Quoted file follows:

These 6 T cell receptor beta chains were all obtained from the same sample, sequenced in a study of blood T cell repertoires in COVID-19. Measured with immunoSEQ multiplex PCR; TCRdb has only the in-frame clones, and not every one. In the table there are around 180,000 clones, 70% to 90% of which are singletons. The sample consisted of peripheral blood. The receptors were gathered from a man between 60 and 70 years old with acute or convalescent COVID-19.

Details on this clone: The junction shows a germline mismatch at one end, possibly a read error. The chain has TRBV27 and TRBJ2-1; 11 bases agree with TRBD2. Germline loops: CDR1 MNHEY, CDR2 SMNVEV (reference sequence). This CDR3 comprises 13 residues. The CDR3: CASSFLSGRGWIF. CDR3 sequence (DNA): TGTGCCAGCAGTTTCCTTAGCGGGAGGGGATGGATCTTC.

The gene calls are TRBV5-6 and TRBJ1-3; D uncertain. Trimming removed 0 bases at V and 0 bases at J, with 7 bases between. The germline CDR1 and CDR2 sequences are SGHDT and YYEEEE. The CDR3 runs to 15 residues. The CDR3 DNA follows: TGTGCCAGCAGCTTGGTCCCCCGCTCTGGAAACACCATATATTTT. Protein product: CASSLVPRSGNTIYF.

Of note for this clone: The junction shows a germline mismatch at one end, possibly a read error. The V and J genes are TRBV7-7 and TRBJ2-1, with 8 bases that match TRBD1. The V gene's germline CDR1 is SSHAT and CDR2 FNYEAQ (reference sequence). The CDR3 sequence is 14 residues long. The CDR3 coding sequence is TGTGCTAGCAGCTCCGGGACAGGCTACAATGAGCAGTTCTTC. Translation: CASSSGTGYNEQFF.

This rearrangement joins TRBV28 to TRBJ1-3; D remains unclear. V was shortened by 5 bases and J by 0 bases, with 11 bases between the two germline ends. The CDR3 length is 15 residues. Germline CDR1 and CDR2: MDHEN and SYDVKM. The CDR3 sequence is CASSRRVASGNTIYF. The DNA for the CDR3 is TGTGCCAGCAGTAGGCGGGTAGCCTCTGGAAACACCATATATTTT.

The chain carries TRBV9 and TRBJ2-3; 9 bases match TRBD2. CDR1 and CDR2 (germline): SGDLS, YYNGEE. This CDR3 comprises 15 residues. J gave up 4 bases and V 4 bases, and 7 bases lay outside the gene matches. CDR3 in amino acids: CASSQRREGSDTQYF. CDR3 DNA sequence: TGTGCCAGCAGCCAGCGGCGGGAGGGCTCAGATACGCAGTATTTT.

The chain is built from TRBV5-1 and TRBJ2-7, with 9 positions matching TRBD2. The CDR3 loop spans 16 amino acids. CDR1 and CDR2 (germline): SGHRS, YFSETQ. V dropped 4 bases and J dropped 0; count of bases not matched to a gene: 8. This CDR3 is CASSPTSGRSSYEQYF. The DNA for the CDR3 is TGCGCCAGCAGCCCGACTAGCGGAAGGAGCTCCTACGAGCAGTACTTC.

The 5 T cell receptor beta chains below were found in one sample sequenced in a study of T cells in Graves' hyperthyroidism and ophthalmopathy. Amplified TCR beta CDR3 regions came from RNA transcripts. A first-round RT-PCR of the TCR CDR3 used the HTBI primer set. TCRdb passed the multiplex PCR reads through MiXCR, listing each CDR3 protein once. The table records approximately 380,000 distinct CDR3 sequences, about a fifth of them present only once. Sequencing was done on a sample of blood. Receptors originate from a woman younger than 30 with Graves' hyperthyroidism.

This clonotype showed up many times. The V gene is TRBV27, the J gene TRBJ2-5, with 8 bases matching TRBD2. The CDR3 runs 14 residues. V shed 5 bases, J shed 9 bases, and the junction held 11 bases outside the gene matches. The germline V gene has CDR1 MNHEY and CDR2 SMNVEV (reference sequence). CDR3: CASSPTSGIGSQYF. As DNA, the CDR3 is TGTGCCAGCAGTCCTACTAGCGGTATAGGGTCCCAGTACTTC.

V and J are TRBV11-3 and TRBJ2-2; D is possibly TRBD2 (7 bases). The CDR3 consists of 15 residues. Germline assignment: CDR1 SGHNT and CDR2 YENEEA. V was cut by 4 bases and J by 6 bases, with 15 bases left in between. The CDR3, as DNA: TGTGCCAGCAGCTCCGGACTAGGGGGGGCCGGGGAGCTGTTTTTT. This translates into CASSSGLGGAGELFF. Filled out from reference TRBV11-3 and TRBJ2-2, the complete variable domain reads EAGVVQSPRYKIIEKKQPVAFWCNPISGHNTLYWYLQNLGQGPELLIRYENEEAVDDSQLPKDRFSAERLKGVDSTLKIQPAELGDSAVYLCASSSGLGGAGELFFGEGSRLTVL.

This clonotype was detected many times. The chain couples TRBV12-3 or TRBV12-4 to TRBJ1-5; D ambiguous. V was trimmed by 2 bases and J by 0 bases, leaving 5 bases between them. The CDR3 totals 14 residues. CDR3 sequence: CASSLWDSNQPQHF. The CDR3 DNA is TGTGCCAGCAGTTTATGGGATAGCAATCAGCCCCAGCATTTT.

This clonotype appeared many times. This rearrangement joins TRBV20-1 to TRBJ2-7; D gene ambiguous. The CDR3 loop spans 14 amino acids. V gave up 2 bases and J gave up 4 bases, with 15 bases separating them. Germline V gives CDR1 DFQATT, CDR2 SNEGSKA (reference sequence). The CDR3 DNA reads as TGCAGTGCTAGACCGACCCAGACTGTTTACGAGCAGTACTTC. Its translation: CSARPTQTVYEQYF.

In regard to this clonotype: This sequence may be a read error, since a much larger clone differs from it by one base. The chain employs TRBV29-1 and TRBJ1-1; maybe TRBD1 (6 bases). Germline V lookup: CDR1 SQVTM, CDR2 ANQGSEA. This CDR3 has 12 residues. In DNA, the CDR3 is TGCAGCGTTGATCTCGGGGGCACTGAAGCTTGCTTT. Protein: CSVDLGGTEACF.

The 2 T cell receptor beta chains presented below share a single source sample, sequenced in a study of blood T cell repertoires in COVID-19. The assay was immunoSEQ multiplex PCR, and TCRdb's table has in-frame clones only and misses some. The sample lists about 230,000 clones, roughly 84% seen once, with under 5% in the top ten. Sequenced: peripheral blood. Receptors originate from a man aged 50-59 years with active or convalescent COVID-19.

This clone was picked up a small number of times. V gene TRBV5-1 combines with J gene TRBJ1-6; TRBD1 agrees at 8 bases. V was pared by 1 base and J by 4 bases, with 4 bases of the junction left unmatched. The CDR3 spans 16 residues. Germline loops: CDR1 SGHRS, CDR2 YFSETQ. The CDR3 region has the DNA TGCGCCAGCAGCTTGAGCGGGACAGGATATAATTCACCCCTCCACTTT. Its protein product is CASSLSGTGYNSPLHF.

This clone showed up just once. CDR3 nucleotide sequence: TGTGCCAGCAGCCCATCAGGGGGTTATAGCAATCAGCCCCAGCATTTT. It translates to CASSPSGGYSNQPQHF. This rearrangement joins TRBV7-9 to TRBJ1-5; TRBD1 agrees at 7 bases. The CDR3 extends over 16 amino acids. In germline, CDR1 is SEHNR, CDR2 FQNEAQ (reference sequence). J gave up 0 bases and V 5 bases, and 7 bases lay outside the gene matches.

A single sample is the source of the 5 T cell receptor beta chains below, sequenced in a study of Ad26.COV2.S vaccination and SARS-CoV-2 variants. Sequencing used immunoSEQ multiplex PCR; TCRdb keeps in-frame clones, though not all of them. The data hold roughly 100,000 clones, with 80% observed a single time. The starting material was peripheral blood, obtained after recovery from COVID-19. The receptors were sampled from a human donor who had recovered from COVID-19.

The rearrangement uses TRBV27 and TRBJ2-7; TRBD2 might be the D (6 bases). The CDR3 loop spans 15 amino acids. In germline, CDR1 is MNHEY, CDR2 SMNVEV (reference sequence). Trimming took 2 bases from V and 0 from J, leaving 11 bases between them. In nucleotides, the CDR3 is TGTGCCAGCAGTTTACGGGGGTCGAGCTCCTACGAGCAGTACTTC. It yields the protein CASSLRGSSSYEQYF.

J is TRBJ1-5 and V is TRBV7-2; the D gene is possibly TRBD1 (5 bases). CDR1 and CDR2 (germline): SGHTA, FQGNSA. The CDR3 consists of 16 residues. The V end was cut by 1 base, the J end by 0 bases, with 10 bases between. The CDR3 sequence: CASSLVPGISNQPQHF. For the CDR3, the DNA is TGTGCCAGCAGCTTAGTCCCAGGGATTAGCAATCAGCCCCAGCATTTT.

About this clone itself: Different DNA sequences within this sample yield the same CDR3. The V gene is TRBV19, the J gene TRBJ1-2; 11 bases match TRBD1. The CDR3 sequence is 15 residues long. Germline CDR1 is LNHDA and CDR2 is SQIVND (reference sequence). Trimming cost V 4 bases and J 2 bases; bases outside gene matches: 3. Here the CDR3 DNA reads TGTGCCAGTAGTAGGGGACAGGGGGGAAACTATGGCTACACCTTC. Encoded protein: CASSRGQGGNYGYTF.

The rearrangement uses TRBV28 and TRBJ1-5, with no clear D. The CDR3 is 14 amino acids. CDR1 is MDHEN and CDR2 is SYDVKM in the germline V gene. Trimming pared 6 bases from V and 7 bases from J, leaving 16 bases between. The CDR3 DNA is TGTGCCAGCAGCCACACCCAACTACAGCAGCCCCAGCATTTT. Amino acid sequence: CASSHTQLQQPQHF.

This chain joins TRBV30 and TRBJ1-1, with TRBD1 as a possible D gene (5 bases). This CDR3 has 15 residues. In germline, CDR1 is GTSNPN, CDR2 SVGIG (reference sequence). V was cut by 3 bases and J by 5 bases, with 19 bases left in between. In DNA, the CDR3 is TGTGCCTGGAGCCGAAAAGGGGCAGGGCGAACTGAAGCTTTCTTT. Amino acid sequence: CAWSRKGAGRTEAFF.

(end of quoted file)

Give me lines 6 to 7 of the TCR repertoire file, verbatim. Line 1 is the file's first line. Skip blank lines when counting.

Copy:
The chain carries TRBV9 and TRBJ2-3; 9 bases match TRBD2. CDR1 and CDR2 (germline): SGDLS, YYNGEE. This CDR3 comprises 15 residues. J gave up 4 bases and V 4 bases, and 7 bases lay outside the gene matches. CDR3 in amino acids: CASSQRREGSDTQYF. CDR3 DNA sequence: TGTGCCAGCAGCCAGCGGCGGGAGGGCTCAGATACGCAGTATTTT.

The chain is built from TRBV5-1 and TRBJ2-7, with 9 positions matching TRBD2. The CDR3 loop spans 16 amino acids. CDR1 and CDR2 (germline): SGHRS, YFSETQ. V dropped 4 bases and J dropped 0; count of bases not matched to a gene: 8. This CDR3 is CASSPTSGRSSYEQYF. The DNA for the CDR3 is TGCGCCAGCAGCCCGACTAGCGGAAGGAGCTCCTACGAGCAGTACTTC.